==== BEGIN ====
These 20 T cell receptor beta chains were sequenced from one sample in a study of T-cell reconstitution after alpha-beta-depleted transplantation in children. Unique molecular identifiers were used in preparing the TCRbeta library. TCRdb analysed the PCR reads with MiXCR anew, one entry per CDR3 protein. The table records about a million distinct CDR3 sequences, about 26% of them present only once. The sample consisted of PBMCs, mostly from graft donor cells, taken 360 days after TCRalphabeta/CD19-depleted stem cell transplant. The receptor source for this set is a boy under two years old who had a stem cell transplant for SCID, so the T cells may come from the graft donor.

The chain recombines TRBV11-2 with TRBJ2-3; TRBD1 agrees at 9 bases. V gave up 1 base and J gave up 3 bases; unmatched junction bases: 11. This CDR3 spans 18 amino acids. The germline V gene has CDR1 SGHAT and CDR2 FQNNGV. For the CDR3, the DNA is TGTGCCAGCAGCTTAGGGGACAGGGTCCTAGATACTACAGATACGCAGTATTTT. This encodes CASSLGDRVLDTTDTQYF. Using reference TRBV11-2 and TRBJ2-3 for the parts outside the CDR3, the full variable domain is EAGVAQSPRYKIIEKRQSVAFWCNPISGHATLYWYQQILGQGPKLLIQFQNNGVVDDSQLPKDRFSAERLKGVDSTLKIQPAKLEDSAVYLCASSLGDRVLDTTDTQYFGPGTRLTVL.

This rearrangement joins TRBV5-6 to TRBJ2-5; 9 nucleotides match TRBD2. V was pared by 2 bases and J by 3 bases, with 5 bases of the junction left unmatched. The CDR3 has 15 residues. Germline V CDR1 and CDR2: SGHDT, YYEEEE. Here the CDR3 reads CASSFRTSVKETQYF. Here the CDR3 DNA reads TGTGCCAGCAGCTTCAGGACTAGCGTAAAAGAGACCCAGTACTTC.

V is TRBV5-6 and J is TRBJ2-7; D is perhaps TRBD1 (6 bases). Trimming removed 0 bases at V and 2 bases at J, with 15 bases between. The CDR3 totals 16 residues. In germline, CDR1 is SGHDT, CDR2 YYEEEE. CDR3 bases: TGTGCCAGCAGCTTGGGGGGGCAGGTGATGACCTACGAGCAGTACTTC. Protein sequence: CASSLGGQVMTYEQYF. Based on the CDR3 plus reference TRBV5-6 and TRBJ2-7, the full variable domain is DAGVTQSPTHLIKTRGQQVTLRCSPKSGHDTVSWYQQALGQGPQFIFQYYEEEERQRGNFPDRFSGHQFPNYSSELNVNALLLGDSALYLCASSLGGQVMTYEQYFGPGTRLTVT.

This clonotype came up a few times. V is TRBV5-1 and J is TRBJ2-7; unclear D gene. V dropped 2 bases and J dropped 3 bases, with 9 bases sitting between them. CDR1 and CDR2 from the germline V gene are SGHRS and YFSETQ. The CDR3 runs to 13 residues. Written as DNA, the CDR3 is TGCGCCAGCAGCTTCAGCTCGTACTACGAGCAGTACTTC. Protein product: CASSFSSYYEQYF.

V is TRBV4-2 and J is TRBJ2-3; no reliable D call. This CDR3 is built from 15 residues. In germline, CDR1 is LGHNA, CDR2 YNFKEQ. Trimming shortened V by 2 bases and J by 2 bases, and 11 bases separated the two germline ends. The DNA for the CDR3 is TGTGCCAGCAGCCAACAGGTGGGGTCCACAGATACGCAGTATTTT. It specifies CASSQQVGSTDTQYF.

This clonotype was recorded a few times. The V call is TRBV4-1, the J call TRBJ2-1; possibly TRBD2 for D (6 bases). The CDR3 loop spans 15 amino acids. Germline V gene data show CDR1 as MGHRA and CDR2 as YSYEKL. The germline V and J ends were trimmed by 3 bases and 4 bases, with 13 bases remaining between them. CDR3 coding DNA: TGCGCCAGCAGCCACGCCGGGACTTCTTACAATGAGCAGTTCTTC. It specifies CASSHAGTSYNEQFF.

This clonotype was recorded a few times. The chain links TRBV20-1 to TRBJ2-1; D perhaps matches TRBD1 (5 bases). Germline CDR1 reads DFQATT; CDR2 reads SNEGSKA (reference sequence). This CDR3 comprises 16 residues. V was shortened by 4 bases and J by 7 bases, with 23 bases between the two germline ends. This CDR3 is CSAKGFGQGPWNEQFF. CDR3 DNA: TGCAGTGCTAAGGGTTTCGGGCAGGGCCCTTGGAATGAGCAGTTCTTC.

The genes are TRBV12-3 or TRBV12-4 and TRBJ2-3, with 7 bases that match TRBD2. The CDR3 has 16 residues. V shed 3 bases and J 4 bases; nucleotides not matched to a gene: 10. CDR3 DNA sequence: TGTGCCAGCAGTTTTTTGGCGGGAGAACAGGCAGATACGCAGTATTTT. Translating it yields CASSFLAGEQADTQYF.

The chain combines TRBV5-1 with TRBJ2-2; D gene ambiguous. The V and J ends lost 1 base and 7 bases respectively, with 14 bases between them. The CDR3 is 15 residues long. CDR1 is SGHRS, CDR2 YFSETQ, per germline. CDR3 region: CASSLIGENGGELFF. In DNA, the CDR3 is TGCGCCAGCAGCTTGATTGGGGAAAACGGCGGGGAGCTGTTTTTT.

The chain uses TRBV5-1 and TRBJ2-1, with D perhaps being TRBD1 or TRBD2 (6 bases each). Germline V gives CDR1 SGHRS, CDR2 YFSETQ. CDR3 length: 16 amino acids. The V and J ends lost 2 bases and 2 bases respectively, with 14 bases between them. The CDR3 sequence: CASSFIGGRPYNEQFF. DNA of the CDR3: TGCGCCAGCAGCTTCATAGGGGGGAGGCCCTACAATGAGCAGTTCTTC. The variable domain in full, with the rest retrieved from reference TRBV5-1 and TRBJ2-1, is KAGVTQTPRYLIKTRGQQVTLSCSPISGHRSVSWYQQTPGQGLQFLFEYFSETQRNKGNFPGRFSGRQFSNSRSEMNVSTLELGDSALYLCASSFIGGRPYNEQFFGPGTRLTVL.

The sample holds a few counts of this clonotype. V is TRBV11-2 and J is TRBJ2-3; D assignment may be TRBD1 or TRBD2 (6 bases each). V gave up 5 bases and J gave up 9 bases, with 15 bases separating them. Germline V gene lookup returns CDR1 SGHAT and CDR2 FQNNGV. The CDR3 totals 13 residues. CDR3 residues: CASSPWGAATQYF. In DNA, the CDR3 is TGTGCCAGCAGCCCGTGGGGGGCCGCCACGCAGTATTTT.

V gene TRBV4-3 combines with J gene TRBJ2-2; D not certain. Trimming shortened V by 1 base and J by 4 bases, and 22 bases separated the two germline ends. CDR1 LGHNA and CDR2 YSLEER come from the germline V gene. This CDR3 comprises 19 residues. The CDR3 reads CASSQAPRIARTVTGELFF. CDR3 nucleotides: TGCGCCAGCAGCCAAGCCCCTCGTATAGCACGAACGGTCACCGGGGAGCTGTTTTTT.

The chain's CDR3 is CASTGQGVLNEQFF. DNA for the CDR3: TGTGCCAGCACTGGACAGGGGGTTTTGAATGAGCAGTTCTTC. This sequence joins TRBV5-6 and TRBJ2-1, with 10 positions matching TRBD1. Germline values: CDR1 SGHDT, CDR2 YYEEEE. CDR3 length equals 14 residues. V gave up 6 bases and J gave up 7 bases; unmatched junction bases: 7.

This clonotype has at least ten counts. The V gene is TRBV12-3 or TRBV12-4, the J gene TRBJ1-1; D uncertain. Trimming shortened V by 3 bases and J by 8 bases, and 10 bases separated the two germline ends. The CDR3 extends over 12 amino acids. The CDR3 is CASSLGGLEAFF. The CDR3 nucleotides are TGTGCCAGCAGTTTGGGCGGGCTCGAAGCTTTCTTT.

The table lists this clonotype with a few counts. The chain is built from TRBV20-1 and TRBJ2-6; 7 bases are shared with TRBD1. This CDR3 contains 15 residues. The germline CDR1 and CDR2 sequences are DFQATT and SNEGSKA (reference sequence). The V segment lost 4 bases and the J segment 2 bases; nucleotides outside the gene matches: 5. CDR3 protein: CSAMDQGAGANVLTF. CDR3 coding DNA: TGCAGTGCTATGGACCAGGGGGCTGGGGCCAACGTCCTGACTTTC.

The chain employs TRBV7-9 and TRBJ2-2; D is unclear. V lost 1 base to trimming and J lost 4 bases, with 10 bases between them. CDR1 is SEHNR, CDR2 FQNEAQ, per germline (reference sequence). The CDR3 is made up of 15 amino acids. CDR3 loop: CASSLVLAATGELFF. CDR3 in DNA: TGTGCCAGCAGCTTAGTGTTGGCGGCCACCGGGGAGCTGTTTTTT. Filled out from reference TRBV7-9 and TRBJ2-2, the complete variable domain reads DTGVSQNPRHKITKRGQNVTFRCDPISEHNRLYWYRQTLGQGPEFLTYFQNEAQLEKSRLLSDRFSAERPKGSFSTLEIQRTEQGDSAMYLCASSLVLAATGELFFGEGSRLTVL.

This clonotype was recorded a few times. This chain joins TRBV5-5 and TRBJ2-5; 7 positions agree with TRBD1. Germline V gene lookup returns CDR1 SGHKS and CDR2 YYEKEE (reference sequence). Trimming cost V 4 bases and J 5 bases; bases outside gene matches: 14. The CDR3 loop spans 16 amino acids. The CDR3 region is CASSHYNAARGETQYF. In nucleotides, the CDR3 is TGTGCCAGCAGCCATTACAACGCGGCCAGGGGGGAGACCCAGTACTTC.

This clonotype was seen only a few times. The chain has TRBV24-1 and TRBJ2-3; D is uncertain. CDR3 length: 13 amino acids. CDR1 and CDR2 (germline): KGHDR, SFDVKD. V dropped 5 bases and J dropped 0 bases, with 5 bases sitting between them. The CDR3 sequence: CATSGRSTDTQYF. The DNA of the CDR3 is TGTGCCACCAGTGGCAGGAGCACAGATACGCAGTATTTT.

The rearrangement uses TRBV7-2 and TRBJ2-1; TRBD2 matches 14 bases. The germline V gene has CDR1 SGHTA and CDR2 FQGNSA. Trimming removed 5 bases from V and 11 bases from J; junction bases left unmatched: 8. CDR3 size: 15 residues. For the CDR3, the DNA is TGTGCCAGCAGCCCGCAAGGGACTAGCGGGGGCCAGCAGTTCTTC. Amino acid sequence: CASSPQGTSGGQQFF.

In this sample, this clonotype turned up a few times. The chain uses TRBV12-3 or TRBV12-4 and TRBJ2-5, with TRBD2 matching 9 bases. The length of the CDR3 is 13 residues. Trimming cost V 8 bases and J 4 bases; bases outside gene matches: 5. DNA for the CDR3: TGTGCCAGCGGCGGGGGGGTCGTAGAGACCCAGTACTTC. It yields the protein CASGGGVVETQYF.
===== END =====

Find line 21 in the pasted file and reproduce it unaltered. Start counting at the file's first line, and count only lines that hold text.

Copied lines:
In this sample, this clonotype turned up a few times. The chain uses TRBV12-3 or TRBV12-4 and TRBJ2-5, with TRBD2 matching 9 bases. The length of the CDR3 is 13 residues. Trimming cost V 8 bases and J 4 bases; bases outside gene matches: 5. DNA for the CDR3: TGTGCCAGCGGCGGGGGGGTCGTAGAGACCCAGTACTTC. It yields the protein CASGGGVVETQYF.